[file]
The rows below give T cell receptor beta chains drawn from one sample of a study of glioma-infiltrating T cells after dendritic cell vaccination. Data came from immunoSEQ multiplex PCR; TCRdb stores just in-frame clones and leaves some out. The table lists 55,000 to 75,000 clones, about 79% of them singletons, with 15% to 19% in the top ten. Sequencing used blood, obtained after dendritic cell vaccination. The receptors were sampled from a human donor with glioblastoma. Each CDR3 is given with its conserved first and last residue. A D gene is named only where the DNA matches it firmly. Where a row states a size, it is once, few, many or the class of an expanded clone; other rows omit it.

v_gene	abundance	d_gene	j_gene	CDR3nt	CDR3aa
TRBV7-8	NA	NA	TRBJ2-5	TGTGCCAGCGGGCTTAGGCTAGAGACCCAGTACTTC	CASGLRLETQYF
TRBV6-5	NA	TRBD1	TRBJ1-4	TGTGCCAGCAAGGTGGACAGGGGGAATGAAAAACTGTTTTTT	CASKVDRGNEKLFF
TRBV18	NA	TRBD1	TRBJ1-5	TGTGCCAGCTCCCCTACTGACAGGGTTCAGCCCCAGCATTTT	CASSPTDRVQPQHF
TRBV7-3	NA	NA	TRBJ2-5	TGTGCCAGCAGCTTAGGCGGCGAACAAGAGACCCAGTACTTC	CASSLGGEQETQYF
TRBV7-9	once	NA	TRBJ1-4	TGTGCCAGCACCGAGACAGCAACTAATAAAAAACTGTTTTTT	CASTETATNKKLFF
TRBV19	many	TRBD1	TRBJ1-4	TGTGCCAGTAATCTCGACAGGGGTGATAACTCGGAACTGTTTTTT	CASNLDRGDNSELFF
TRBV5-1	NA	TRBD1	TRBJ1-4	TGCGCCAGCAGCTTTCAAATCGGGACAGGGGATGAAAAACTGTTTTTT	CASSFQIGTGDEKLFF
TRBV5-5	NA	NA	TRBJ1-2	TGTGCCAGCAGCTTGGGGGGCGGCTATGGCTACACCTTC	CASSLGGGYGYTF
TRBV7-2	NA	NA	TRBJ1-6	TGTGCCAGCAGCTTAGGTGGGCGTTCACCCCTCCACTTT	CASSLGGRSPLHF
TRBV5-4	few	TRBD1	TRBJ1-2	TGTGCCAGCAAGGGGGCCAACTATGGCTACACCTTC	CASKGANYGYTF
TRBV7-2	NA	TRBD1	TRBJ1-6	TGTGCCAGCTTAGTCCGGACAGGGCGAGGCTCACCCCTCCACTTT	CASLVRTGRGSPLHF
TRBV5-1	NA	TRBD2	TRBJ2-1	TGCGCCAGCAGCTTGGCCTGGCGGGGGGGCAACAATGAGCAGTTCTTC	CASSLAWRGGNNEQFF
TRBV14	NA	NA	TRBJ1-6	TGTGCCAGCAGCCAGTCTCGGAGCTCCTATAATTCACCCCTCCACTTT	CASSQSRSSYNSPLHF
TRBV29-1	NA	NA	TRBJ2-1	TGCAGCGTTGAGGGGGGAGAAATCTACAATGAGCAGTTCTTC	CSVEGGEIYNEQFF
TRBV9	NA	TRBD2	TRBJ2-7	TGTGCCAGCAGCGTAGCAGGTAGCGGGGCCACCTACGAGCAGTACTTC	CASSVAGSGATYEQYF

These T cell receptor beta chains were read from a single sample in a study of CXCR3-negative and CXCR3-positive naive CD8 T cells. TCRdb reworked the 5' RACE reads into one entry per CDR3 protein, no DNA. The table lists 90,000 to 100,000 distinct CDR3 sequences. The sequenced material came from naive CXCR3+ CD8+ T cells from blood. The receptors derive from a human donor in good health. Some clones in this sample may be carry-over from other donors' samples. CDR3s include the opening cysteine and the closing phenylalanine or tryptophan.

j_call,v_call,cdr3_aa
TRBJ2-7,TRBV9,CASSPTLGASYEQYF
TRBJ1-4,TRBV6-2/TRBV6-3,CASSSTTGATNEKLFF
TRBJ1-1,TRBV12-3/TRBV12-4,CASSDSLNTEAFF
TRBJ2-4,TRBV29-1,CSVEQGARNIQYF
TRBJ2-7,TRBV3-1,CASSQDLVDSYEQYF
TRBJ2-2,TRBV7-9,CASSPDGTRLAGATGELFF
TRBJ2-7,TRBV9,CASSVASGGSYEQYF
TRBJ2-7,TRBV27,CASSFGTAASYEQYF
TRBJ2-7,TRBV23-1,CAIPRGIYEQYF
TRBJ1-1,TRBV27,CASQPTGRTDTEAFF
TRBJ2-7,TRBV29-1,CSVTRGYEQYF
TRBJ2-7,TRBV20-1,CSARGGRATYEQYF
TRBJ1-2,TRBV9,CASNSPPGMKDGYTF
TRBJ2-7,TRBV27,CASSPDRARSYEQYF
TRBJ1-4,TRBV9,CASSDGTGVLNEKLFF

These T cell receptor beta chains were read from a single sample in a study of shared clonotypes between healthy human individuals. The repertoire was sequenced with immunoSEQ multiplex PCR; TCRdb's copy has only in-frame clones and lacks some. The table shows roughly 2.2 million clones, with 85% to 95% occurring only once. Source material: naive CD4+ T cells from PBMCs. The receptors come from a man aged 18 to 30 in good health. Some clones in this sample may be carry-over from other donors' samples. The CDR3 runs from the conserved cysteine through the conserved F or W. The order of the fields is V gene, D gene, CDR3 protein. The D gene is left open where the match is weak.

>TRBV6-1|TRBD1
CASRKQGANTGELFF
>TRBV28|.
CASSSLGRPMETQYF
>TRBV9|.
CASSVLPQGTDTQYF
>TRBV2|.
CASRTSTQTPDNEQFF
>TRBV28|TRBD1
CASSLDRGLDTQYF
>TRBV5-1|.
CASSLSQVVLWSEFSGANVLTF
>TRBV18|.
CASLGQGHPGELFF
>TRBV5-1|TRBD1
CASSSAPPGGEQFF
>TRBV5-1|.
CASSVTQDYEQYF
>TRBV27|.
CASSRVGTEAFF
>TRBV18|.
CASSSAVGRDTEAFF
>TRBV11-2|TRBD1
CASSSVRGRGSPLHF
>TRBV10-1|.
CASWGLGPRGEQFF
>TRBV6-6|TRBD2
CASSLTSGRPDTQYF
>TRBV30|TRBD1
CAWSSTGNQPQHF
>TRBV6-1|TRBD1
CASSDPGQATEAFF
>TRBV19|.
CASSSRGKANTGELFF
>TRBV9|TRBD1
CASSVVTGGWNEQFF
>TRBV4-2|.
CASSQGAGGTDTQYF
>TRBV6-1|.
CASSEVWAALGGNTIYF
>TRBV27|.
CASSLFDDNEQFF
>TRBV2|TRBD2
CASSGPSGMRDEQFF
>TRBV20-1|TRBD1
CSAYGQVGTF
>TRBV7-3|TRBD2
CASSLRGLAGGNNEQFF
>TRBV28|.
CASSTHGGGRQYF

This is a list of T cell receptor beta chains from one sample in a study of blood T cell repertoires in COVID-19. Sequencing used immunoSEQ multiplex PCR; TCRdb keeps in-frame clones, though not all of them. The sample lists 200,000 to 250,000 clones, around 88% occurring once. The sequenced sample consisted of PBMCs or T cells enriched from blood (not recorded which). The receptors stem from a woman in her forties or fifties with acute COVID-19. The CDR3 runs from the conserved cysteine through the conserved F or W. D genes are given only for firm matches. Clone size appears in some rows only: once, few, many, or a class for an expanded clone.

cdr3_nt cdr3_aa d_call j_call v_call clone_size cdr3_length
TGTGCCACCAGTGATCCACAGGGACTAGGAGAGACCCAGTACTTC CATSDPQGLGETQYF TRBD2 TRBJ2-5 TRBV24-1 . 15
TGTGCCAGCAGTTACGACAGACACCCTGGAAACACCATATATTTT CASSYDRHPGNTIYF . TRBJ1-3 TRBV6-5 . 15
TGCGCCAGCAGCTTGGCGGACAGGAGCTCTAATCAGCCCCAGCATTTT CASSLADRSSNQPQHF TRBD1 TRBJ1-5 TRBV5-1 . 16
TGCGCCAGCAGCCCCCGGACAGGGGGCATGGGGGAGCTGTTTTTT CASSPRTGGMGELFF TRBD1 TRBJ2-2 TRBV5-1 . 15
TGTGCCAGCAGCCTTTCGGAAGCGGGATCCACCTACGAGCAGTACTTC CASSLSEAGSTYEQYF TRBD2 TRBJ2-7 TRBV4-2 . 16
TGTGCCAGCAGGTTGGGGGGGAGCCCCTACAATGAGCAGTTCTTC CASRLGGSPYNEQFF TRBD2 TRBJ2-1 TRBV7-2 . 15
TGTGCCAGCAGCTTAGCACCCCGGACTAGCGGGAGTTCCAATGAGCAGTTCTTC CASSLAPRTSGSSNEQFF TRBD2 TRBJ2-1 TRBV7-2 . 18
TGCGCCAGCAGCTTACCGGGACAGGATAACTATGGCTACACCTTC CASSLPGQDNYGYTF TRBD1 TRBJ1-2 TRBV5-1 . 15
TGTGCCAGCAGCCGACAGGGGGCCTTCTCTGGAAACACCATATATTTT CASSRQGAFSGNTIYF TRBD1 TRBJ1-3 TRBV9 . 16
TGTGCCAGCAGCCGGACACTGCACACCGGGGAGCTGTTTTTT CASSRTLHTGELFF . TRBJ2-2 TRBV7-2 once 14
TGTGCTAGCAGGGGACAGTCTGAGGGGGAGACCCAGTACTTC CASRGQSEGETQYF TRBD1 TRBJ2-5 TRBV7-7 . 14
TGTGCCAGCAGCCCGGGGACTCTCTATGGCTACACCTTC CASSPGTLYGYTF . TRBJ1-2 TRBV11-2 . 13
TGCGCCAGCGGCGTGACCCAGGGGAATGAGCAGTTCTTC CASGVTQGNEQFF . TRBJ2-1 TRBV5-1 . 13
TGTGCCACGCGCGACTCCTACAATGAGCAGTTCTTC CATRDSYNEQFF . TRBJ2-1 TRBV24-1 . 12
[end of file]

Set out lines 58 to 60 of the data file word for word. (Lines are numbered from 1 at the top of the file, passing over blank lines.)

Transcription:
>TRBV11-2|TRBD1
CASSSVRGRGSPLHF
>TRBV10-1|.